Will award 2 points if "Dear Friends" is given instead of "How Time
Flys") (5)

28. "The Further Adventures of Nick Danger" from "How Can You Be in Two
Places At One When You're Not Anywhere At All" (either title
sufficient for four points. Award 1 bonus point for both titles) (5)

29. Isaac Asimov (4)

30. "...biting through;" the I Ching (2 points for each answer; 4 points

31. Found etched on a cigarette lighter (4)

32. New York, 1939; Chicago, 1933 (1 point for each answer; 4 points

33. An Eliza "doctor" program (will accept a description of the program
in lieu of the program name, if, in the opinion of the judge, it
demonstrates knowledge of the program) (4)

Total points possible for the quiz: 85 (including bonus points)

I am pleased to announce the winner of Quiz 4 is Gary Russel
(, who scored 82 of a possible 85 points, for a
96.5% average. Congratulations, Gary! As did all our other individual
quiz winners, Gary gets his choice of SPARKS! MEDIA audio tapes from our
own Firesign audio archivist, Michael Packer!

And now the winner of the GRAND PRIZE -- awarded to the highest score of
all combined quiz scores is (drum roll, please):

Rick Moore (!

Rick, the winner of Quiz 1, entered all four quizzes,
and scored highly in each. A man with a real FireHead on his shoulders!
Way to go, Rick! As the Grand Prize winner, Rick will receive Elayne's
like that autographed by the 4or5, Rick?

How did YOU do? If you want to know, visit my "Winners" Web Page at:

with a list of all entries and final scores. Or you can email me at

Postmark: Deep Space

[Since this is our last letter column, I thought I'd bracket it with
goodbye essays from Cat Simril Ishikawa and Alan Gross. I have been
grateful for all your feedback on this newsletter-- yes, even the
negative commentary-- and am touched by your good wishes, although there
are those who claim I've been touched for some years now. -- Elayne]

Doing Them Now, For The Final Time
by Cat Simril Ishikawa

It started as an Inside Joke. The urge to laugh comes from deep within.

From the Oz Film Festival to the Steampowered Internet, the Firesign
Theatre has always played with our perceptions - why is this "reality"
and that "fantasy?"

Hard questions for the hardwired.

We need a place to sit down in a comfy chair and take off our shoes.
(Don't Get a Job - Hang out at Bob's?) Too much hamburger on that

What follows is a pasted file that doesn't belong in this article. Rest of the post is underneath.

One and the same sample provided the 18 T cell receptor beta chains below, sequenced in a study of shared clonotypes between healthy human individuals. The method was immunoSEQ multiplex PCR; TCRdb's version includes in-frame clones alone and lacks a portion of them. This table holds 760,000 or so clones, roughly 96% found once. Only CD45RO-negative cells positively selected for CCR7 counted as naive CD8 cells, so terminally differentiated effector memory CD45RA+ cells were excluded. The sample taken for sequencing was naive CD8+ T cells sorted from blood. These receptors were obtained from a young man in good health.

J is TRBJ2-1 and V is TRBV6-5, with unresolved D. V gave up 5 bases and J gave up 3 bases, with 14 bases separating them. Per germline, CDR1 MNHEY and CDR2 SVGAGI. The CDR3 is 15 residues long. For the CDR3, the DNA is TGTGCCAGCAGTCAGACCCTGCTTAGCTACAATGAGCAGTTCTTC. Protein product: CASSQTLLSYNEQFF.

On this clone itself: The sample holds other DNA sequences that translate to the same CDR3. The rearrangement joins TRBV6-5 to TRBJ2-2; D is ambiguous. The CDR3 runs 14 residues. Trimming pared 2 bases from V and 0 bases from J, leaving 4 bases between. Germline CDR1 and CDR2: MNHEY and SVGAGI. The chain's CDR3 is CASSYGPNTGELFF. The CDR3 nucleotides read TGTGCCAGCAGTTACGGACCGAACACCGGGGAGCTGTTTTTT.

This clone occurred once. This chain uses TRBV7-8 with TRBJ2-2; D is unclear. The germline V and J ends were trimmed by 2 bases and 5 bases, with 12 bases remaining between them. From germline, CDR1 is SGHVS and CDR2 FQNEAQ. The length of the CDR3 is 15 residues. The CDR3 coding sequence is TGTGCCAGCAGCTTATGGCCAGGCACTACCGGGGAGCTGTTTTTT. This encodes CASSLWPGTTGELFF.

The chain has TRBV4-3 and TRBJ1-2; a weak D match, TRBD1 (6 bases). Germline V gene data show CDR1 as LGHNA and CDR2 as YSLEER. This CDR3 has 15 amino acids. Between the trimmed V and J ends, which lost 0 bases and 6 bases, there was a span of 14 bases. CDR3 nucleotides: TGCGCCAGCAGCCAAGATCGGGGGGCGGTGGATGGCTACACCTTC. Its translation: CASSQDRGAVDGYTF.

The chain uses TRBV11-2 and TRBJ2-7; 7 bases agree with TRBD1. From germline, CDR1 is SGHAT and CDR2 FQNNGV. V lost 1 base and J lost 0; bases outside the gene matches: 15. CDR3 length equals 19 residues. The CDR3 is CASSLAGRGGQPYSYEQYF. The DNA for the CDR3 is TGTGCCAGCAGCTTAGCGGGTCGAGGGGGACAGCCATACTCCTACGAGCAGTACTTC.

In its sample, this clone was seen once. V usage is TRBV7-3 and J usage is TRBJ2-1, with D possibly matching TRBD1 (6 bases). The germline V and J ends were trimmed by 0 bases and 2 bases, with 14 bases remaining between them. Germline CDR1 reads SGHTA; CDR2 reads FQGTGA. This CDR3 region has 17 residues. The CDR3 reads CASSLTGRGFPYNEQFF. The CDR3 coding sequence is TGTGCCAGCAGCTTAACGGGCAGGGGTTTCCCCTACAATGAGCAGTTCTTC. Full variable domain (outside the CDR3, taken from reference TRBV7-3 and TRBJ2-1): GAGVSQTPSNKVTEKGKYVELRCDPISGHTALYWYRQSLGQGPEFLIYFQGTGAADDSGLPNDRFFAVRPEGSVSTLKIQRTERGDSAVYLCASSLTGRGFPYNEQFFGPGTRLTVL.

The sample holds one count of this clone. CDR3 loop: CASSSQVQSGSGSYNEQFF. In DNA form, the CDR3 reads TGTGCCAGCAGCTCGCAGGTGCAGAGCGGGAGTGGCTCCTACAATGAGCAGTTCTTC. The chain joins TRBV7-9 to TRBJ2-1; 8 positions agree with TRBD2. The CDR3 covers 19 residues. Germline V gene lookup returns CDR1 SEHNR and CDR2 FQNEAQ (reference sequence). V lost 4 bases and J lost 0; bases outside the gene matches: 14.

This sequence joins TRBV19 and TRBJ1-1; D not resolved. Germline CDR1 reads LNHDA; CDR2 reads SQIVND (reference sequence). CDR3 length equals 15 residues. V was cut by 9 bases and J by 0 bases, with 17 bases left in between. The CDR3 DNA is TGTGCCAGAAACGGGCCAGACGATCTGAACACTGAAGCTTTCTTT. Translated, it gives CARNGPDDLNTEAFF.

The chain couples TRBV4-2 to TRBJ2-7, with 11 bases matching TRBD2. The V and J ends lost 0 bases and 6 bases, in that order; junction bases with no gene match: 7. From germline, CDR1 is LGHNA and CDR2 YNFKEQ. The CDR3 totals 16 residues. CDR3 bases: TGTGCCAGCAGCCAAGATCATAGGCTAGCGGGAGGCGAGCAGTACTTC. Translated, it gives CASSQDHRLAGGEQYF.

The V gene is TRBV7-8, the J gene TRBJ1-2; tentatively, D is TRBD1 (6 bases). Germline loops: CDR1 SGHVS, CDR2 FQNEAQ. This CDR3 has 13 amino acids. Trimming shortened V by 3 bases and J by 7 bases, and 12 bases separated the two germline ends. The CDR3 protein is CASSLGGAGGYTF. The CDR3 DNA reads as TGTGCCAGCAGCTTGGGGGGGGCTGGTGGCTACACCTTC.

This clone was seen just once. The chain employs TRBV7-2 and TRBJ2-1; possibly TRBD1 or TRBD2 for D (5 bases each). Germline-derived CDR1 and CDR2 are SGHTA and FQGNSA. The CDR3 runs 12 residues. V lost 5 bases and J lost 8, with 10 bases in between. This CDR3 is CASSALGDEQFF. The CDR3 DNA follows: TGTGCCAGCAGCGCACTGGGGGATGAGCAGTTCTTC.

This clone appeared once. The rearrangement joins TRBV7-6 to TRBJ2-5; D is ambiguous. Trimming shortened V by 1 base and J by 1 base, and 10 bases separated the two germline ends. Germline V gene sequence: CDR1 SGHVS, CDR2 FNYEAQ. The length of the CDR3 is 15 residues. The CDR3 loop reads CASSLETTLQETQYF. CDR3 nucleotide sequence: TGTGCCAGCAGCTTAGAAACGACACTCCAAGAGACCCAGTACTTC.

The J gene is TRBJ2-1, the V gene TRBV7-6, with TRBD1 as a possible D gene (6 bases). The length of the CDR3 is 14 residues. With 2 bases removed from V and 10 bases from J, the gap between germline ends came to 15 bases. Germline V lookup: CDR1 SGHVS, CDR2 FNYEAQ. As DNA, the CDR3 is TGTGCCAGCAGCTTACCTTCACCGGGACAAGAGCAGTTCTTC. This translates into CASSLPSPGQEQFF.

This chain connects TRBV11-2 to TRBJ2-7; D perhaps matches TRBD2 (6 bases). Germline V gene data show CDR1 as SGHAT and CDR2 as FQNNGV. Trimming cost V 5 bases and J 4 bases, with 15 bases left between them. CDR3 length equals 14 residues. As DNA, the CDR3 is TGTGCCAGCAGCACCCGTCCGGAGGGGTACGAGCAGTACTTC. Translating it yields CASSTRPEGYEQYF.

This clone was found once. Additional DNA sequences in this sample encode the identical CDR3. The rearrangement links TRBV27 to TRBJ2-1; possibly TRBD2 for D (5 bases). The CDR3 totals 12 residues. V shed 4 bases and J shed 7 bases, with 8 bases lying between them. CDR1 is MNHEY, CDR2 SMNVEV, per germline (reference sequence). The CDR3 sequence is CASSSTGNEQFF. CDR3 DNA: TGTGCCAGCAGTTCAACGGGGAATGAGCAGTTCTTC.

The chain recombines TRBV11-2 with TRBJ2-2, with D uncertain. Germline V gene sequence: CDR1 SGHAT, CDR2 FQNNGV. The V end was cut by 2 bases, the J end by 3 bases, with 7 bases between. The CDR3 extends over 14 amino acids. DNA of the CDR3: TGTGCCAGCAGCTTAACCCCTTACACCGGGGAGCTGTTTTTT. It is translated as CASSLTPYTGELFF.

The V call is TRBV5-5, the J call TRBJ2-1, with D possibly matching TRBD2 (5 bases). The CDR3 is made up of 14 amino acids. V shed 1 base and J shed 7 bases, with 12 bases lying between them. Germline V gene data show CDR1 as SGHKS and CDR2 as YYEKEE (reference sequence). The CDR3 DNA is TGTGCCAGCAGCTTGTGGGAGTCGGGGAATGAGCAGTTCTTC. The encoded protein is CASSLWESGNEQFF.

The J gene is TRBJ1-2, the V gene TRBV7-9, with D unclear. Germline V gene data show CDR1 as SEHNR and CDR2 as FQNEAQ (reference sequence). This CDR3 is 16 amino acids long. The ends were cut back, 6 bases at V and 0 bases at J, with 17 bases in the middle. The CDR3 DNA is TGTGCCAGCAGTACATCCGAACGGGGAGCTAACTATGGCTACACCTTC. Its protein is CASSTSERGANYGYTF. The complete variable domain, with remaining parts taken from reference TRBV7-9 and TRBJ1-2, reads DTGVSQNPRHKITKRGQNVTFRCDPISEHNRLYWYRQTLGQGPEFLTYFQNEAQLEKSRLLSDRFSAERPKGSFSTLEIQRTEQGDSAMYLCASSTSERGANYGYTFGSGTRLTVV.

highway. We've all been able to hang out at Elayne's Falafal Parlour
since 1984 because she has done such a superb job of making everyone

From handwritten notes and pictures of Yolks to 3 Faces of promos and Zach
looking back; the Editrix mid-group and mid-toke; Macbeth living in your
time; Red Badge and Rocky No Anchovies; the Hall of Science; Enter Eat -
Exit Rhino (premature); Austin and Proctor on top of Rich, Hollywood
Stars; Ossman in aquile; Pass the Indiana U. class, Please; words for the
uncrossed; Radio Movies screen taste; Bergman and Krassner promoting their
website years before the web is invented; Orson's debut startles termites;
Nick Danger feeds days; Tirebiter tells tales; hiatus and triumphant
return in the 93rd summer, tours to promote and review; stuff to sell; FAQ
to unveil; MUSH debugged; MRTW plugged; we're bugged to take tests; Big
Fat Lies lose weight; Stone takes a Lode off and Takes Off; Deep Space
fills up with letters and the pen'd ultimate Mark Time points the
direction Elayne is fireheaded.

Like the Firesign Theatre endlessly evolving and re-inventing themselves,
The Firehead is off to tickle comic new worlds into existence. Thanks for
it all, El. You have to stop laughing, sometime, but there's no end of
things to laugh at.


* * * * * * *

Elayne-- June 4, 1996
Thank you for issue 29 - been meaning to chip in for a long time,
and appreciate being retained on your list... I sure understand where
you're at. Me, too, in a way. TFT is magnificent, but I haven't played
anything for a long time. But, always in my heart, as are you and your
zines. I keep your INSIDE JOKE in my archives. You've given many
moments of pleasure. It's been nice hearing of your phases and stages,
your progress, etc. So, as you move on, I send my best wishes. If you
guys ever pass through this part of the heartland, you have an invitation
to a place to stay.
As Dave would say, Cheers! KEITH JONES
Amarillo, TX

* * * * * * *

Elayne, August 1, 1996
Finally, after spending days reviewing all four quizzes and
calculating the total scores, I have a winner. Two actually.
I had a LOT of fun putting this quiz together, and I owe a lot of
thanks to you for pushing me into this at the beginning. I think the final
result is far superior to anything I would have come up with on my own.
Knowing it would be published, and real FireHeads out there would be
seeing it and judging it, made me work to make it challenging, fun, and
most of all fair. Thanks for including it in the newsletter.
And thanks to you for all your hard work on behalf of the
newsletter. You really kept the home "Firesigns" burning during the lean
years when the Guys were doing little in the public eye. You have been
like a Mother Superior to the little gang of unruly boys who hang out in
the newsgroup and the IRC channel, keeping us in line, and handing out the
virtual spleefs. I for one appreciate it, and even though this is your
last issue of FAlaFal, I fully expect to continue enjoying your wit and
warmth in the future in those other venues.
But, the quiz contest is done. Back to the Real World. I will
happily go Back to the Shadows once again, and just be another fan who
drops FT lines in crowd scenes to see who notices and throws out the
occasional pithy comment in the newsgroup.
Best O Luck to you in your comix career. See you on the funway.